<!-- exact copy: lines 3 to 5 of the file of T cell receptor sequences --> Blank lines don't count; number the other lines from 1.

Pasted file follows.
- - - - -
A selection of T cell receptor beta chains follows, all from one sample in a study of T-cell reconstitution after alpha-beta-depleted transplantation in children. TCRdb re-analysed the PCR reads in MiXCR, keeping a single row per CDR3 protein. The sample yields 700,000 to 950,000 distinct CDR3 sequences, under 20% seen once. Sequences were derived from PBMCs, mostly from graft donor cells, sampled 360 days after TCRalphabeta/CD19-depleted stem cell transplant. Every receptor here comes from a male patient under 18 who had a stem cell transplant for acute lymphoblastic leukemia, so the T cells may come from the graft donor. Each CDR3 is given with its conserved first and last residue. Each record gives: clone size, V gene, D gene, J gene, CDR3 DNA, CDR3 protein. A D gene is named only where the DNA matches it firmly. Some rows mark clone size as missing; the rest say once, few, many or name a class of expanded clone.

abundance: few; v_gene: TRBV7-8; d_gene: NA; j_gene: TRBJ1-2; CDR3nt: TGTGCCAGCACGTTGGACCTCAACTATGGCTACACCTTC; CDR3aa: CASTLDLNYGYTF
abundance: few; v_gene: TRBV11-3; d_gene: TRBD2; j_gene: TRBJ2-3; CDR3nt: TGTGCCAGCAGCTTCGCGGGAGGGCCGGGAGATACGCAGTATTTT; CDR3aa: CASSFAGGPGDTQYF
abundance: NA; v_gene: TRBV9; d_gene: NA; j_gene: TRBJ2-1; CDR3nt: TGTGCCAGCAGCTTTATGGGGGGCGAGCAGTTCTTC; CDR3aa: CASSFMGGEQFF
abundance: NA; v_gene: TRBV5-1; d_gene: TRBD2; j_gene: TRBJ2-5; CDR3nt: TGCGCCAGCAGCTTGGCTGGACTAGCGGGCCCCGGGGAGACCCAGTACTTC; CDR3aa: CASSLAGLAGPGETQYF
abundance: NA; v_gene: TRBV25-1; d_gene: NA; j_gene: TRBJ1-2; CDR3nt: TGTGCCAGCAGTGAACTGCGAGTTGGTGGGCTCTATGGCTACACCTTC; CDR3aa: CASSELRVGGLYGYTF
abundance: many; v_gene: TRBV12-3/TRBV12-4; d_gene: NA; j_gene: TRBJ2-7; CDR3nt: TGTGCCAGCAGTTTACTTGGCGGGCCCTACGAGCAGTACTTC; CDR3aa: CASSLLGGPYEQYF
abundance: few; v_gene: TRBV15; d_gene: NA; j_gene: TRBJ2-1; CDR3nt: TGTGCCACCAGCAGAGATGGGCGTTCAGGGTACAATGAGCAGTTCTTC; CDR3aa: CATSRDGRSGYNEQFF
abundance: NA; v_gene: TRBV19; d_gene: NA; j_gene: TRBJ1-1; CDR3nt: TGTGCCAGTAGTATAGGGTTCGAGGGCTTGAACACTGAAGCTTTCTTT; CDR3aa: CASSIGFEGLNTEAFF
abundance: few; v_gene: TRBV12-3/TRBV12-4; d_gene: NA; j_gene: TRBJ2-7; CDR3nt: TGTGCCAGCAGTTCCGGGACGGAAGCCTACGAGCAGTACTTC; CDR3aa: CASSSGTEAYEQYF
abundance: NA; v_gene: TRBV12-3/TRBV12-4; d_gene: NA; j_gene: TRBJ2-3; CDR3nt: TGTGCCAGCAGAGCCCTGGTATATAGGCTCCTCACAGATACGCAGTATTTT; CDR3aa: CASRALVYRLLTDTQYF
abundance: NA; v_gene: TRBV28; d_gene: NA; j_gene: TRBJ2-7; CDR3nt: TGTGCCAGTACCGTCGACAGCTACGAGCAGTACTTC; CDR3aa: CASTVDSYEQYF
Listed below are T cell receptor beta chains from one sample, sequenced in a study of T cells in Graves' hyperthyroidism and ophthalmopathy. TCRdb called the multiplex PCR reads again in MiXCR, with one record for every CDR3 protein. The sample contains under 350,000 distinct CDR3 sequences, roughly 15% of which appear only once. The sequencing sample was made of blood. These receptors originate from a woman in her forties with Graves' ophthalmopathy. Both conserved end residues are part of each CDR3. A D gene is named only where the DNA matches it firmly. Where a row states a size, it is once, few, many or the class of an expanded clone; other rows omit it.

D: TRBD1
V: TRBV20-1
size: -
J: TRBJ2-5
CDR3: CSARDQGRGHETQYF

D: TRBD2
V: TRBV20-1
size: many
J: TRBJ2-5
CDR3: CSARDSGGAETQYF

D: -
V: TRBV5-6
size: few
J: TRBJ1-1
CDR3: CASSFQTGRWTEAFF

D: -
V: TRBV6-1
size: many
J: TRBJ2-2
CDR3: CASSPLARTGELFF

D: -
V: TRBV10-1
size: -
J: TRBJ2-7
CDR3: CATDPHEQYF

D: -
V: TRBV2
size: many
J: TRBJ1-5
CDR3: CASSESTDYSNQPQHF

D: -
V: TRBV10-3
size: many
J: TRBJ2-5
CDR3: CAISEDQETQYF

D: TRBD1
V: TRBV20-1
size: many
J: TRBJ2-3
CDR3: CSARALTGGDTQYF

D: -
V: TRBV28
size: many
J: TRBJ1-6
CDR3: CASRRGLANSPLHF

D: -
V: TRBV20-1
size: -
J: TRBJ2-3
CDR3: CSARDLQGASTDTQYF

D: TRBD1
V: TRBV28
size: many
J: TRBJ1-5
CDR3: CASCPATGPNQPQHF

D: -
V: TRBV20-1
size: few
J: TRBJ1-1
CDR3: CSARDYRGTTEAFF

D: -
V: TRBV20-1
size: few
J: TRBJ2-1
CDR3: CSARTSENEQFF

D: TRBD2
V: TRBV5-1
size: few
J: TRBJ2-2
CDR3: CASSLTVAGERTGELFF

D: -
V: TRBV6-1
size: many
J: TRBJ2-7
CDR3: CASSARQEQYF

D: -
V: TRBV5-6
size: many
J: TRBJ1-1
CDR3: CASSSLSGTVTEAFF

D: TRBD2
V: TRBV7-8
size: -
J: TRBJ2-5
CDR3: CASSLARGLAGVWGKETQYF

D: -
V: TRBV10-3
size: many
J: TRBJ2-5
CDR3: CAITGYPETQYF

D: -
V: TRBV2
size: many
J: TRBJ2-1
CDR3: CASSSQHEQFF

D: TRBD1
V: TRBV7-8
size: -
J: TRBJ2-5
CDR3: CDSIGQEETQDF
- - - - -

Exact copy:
abundance: few; v_gene: TRBV11-3; d_gene: TRBD2; j_gene: TRBJ2-3; CDR3nt: TGTGCCAGCAGCTTCGCGGGAGGGCCGGGAGATACGCAGTATTTT; CDR3aa: CASSFAGGPGDTQYF
abundance: NA; v_gene: TRBV9; d_gene: NA; j_gene: TRBJ2-1; CDR3nt: TGTGCCAGCAGCTTTATGGGGGGCGAGCAGTTCTTC; CDR3aa: CASSFMGGEQFF
abundance: NA; v_gene: TRBV5-1; d_gene: TRBD2; j_gene: TRBJ2-5; CDR3nt: TGCGCCAGCAGCTTGGCTGGACTAGCGGGCCCCGGGGAGACCCAGTACTTC; CDR3aa: CASSLAGLAGPGETQYF